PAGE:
Market value: $127,095 million
Price-earnings ratio: 12
Drug giant Bristol-Myers Squibb’s (BMY) 2019 acquisition of biotech firm Celgene added $18 billion in debt to its balance sheet, and some investors frowned on the deal. But Celgene has catapulted Bristol’s revenue and earnings to double-digit growth, following static results in recent years. The first three months of 2020, the first measure of the combined company, saw sales jump 82%, thanks mostly to Celgene drugs.
The deal also beefed up Bristol’s pipeline of new drugs and its cancer-treatment portfolio. Morgan Stanley analyst David Risinger says the combined firm has trials underway for treatments for seven cancer types, including lung, bladder and liver cancer, with key results expected in 2020 or 2021. The drugs could bring in $12 billion in annual U.S. sales over the next three to five years.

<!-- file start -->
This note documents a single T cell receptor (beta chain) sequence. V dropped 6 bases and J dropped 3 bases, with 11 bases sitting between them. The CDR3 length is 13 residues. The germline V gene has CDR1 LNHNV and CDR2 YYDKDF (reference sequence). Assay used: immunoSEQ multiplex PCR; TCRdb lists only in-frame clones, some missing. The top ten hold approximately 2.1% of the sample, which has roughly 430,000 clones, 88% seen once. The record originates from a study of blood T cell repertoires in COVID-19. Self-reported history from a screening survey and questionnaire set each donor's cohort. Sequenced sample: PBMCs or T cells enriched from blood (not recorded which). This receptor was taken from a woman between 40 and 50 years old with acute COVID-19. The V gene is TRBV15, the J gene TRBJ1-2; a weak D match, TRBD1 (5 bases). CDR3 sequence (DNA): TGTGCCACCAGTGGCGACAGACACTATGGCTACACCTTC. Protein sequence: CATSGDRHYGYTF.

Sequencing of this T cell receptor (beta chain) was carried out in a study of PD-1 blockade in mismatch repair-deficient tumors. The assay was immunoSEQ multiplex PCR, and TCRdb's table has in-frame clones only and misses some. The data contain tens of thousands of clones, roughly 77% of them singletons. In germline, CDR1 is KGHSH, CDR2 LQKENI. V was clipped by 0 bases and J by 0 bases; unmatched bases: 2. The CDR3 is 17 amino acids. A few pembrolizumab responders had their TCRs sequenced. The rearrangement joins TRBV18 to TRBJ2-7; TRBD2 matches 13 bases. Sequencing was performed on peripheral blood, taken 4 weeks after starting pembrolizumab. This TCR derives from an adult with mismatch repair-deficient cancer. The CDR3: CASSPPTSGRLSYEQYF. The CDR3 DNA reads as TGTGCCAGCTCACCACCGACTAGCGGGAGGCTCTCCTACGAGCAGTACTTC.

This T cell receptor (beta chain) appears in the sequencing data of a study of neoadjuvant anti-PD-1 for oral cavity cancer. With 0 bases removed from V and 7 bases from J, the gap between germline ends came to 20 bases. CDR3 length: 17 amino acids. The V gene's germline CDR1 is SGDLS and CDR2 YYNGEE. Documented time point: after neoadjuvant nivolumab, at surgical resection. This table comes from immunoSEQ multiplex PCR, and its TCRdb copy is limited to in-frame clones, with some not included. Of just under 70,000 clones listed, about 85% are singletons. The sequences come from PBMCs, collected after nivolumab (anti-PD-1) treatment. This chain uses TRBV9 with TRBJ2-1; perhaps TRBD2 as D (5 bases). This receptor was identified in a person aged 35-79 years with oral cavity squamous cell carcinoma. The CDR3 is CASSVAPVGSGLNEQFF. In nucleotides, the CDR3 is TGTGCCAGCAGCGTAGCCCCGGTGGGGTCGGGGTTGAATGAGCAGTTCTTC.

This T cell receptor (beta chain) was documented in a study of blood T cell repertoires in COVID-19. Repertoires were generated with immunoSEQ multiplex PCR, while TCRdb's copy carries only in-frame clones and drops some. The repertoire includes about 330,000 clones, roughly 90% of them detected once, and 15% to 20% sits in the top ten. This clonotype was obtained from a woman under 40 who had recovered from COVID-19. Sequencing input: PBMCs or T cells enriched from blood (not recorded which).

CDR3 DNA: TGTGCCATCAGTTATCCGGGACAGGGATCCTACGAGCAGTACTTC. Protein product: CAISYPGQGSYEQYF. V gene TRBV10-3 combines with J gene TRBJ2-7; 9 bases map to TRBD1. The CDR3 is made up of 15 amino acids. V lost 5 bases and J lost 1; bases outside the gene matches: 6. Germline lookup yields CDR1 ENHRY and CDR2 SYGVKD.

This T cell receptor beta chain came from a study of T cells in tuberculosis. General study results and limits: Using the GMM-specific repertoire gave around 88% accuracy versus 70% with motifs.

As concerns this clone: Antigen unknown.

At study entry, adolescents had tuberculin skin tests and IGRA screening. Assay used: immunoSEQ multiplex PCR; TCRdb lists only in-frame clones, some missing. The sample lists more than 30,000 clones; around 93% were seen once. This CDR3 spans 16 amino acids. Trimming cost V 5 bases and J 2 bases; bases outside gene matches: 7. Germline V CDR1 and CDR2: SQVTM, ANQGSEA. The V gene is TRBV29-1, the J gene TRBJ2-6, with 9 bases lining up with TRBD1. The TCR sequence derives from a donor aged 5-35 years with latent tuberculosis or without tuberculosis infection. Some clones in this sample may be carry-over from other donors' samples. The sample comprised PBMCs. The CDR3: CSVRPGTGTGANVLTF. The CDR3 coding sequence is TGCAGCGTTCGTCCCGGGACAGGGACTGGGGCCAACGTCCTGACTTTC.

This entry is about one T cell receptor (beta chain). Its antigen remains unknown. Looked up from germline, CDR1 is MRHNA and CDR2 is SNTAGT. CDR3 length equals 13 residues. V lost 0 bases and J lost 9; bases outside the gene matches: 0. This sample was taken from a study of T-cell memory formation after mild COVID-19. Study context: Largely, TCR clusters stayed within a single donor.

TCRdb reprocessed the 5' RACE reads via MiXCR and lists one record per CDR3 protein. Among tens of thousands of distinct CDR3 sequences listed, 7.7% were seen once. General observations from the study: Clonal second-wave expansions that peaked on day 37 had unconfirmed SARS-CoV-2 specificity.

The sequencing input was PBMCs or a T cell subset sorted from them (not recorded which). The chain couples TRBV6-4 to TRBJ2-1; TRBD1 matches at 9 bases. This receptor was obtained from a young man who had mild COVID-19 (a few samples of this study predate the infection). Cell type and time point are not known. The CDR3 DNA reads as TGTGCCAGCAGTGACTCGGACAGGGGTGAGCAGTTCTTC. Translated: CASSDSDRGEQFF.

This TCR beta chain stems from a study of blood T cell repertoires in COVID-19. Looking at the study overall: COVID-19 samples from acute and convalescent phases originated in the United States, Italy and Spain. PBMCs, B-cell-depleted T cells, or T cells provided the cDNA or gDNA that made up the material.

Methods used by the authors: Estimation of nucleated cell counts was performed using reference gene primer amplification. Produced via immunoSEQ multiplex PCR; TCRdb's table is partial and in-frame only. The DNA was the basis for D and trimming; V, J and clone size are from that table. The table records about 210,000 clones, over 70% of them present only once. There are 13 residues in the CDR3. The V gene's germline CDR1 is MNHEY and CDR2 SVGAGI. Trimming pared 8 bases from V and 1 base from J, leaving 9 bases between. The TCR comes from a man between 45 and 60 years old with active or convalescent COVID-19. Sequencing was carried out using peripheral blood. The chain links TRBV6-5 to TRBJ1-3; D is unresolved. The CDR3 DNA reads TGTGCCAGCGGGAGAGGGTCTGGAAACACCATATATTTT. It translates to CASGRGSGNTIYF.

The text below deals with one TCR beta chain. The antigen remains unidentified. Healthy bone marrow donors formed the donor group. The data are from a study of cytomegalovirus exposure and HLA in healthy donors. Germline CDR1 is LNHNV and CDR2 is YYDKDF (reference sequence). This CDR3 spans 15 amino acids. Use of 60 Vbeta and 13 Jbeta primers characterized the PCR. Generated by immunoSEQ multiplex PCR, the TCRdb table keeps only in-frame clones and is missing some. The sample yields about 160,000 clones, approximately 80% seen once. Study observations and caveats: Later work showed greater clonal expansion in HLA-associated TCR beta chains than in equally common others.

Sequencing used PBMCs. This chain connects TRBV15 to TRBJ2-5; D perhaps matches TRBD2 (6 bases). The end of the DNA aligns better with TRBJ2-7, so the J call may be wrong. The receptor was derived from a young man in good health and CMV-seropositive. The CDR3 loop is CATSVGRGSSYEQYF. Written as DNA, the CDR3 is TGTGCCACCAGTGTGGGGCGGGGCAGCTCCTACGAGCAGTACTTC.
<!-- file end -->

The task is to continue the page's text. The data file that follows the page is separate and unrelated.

The stock trades at 12 times estimated earnings—close to historic lows and a discount to the average forward price-earnings ratio of 23 for large drug firms. Plus, the stock yields 3.2%.
Market value: $7,624 million
Price-earnings ratio: Not material
One day soon, a routine Guardant Health (GH) blood test may be able to detect cancer before symptoms appear. “That’s the biggest and most exciting part of the business,” says Kaufman, and it could open a billion-dollar market for the company.
Although that test is still in clinical trials, revenue from Guardant’s other business, precision oncology testing, has doubled every year since 2016. The tests rely on a patient’s blood or urine to help doctors match patients with personalized therapies based on the molecular profile of their tumors.
The company logged $214 million in revenue in 2019, but profits aren’t expected until at least 2022. Even so, Canaccord Genuity analyst Max Masucci says Guardant Health has good long-term growth prospects. In the meantime, the company has no debt and $520 million in cash on its books.
Market value: $4,318 million
Price-earnings ratio: Not material
The science behind Iovance Biotherapeutics’ (IOVA) drugs is “next-wave technology,” says Robert W. Baird analyst Madhu Kumar. The company’s treatments spur your immune system to fight cancer cells.